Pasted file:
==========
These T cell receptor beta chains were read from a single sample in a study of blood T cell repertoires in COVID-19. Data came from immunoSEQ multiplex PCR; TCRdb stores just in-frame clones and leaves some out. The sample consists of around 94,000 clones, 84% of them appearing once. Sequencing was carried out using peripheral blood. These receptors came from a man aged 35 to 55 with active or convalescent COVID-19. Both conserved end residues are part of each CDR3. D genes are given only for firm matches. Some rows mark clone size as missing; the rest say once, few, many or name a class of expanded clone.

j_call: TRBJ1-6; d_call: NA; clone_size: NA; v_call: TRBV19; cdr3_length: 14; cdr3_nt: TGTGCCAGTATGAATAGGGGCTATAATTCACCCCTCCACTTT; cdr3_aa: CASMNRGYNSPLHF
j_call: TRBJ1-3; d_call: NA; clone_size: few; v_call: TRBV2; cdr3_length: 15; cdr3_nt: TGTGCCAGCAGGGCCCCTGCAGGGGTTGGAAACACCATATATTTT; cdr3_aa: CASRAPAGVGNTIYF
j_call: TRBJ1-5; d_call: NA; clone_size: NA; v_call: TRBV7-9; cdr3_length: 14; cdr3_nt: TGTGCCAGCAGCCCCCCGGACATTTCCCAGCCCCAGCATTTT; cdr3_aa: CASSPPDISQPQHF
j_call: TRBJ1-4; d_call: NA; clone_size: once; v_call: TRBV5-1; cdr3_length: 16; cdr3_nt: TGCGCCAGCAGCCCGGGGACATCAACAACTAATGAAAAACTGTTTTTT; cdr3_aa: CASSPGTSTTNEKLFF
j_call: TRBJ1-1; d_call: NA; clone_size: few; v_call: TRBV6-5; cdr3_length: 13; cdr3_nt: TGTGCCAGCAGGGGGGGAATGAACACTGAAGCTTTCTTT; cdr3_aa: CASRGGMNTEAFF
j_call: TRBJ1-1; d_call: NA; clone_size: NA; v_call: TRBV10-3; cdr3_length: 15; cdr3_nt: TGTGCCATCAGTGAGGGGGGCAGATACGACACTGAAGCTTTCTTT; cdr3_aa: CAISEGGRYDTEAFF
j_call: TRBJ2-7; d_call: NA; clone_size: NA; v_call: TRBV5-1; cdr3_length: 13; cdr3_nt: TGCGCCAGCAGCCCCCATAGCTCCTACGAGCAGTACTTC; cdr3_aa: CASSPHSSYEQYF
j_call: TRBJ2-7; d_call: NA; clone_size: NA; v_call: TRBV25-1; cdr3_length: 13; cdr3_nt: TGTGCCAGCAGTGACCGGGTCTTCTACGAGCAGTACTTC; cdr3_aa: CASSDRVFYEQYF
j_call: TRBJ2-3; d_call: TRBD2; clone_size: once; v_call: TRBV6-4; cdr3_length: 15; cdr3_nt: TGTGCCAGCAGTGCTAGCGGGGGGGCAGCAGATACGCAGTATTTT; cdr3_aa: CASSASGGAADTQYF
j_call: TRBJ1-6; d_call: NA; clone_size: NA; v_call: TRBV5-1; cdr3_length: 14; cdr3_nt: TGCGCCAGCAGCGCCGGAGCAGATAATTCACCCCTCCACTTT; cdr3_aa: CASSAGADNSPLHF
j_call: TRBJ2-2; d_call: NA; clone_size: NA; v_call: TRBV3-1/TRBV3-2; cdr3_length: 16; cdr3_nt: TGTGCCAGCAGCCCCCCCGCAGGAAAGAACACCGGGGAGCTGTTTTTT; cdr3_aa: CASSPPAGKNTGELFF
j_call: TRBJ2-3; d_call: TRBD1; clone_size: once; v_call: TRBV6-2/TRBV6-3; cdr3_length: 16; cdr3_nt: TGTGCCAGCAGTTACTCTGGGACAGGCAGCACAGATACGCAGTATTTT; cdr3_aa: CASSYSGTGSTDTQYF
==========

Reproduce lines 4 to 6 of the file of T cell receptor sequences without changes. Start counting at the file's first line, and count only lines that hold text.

j_call: TRBJ1-5; d_call: NA; clone_size: NA; v_call: TRBV7-9; cdr3_length: 14; cdr3_nt: TGTGCCAGCAGCCCCCCGGACATTTCCCAGCCCCAGCATTTT; cdr3_aa: CASSPPDISQPQHF
j_call: TRBJ1-4; d_call: NA; clone_size: once; v_call: TRBV5-1; cdr3_length: 16; cdr3_nt: TGCGCCAGCAGCCCGGGGACATCAACAACTAATGAAAAACTGTTTTTT; cdr3_aa: CASSPGTSTTNEKLFF
j_call: TRBJ1-1; d_call: NA; clone_size: few; v_call: TRBV6-5; cdr3_length: 13; cdr3_nt: TGTGCCAGCAGGGGGGGAATGAACACTGAAGCTTTCTTT; cdr3_aa: CASRGGMNTEAFF